The Promoter. Cheering others on to endurance. We are surrounded by a great cloud of witnesses cheering us on and promoting us to push through the quitting points. They did it, and so can we (12:1).
The Professor. Affirming others’ work as valuable and important. God will not forget your work and the love you have shown God’s people and how you continue to help them (6:9-10).
The Preacher. Rebuking and admonishing in love (Proverbs 27:5). We must pay more careful attention to what we have heard, so that we do not drift away. How shall we escape punishment if we ignore such a great salvation? (2:1-3).
The Prayer Warrior. Approaching the throne of grace with confidence, so that we may receive mercy and find grace to help us in our time of need (4:16).
The Partner. Coming alongside one another daily so that no one may be hardened by sin’s deceitfulness” (3:13).
The Pastor. Shepherding others through the confusing situations of life. Jesus suffered outside the city gate to make the people holy through his own blood. Together, let’s go to him outside the camp, bearing the disgrace he bore, as we look forward to the heavenly city to come (13:12-14).
It’s our privilege to persevere through the spiritual gifts of faith, hope, and love. Use them for building up one another so that together we can endure for a lifetime.
For Christ did not enter a sanctuary made with human hands that was only a copy of the true one; he entered heaven itself, now to appear for us in God’s presence. Nor did he enter heaven to offer himself again and again, the way the high priest enters the Most Holy Place every year with blood that is not his own. Otherwise Christ would have had to suffer many times since the creation of the world. But he has appeared once for all at the culmination of the ages to do away with sin by the sacrifice of himself. Just as people are destined to die once, and after that to face judgment, so Christ was sacrificed once to take away the sins of many; and he will appear a second time, not to bear sin, but to bring salvation to those who are waiting for him. (New International Version)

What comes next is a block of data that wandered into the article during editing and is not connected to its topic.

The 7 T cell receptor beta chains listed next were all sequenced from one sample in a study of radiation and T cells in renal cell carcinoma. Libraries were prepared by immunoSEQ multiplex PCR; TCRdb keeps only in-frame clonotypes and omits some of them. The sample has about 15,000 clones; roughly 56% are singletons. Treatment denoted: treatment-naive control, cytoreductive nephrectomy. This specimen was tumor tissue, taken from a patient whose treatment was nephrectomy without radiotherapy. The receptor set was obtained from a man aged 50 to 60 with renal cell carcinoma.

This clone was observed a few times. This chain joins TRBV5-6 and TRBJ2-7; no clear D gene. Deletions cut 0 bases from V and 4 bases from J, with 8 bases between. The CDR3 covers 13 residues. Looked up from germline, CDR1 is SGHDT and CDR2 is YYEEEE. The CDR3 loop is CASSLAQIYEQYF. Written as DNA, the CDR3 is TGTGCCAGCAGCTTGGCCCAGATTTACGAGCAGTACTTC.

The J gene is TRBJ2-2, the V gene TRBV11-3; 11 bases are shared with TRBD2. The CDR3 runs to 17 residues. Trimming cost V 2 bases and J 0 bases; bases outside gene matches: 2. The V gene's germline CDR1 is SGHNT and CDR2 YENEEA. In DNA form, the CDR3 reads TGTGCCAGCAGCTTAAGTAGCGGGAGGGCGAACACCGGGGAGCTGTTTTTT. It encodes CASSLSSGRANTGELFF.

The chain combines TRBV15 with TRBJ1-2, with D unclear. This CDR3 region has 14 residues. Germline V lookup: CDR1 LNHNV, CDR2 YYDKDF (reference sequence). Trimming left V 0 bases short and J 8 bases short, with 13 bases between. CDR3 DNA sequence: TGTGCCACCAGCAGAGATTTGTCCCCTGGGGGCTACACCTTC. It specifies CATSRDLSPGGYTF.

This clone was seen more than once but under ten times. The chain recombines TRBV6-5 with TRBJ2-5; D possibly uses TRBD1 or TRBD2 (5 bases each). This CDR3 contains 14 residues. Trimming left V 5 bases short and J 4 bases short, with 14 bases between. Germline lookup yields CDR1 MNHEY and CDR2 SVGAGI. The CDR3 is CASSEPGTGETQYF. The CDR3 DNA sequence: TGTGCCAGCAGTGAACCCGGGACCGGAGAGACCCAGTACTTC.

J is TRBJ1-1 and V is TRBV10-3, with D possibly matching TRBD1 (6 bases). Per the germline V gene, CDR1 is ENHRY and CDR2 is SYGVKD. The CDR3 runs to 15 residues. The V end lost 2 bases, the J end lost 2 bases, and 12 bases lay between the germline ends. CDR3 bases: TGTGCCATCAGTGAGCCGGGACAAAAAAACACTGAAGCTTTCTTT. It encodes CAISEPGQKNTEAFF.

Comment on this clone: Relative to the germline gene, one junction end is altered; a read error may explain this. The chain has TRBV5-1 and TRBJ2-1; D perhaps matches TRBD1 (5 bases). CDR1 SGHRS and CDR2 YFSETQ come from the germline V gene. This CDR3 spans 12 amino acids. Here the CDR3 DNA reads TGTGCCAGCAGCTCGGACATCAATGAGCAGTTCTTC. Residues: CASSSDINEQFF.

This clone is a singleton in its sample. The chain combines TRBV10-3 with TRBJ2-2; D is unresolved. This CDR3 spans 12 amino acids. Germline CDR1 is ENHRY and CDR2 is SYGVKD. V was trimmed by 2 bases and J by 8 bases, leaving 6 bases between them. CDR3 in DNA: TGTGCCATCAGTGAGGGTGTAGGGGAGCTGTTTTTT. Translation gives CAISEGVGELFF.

Jesus is the central figure of the Bible. I could preach on the finished work of Christ every Sunday and never exhaust the immensely rich implications of his death for us.
Maybe today’s verses seem like a re-hashing of things we already know. Yet, it is important to keep plumbing the depths of Christ’s once for all sacrifice because it is through continually examining Jesus that we will experientially know our forgiveness is real. Having this reality sink deep into our souls enables us to extend forgiveness to others.
The original recipients of Hebrews were experiencing spiritual fatigue due to their difficult circumstances. The believers were so tired from swimming upstream that they considered quitting and giving up on Christianity (or at least the Church).
The author of Hebrews truly believed that the way to combat this tiredness was through a robust understanding of Christ. So, he sought to demonstrate that Jesus is superior to the old sacrificial system and has even superseded it.
There are three main distinctions between the old sacrificial system and the new way of Christ. They are meant to encourage us so that we will know our forgiveness is real. This awareness will help us persevere and live for Jesus in all we say and do, until he returns.
First Distinction: Reality versus a Simulated Copy
The Old Testament sacrificial system, and its worship rituals in dealing with the sin issue, were only a copy and a shadow of the real sacrifice, which is Christ. The Temple sacrifices, in other words, were merely a facsimile of the real thing.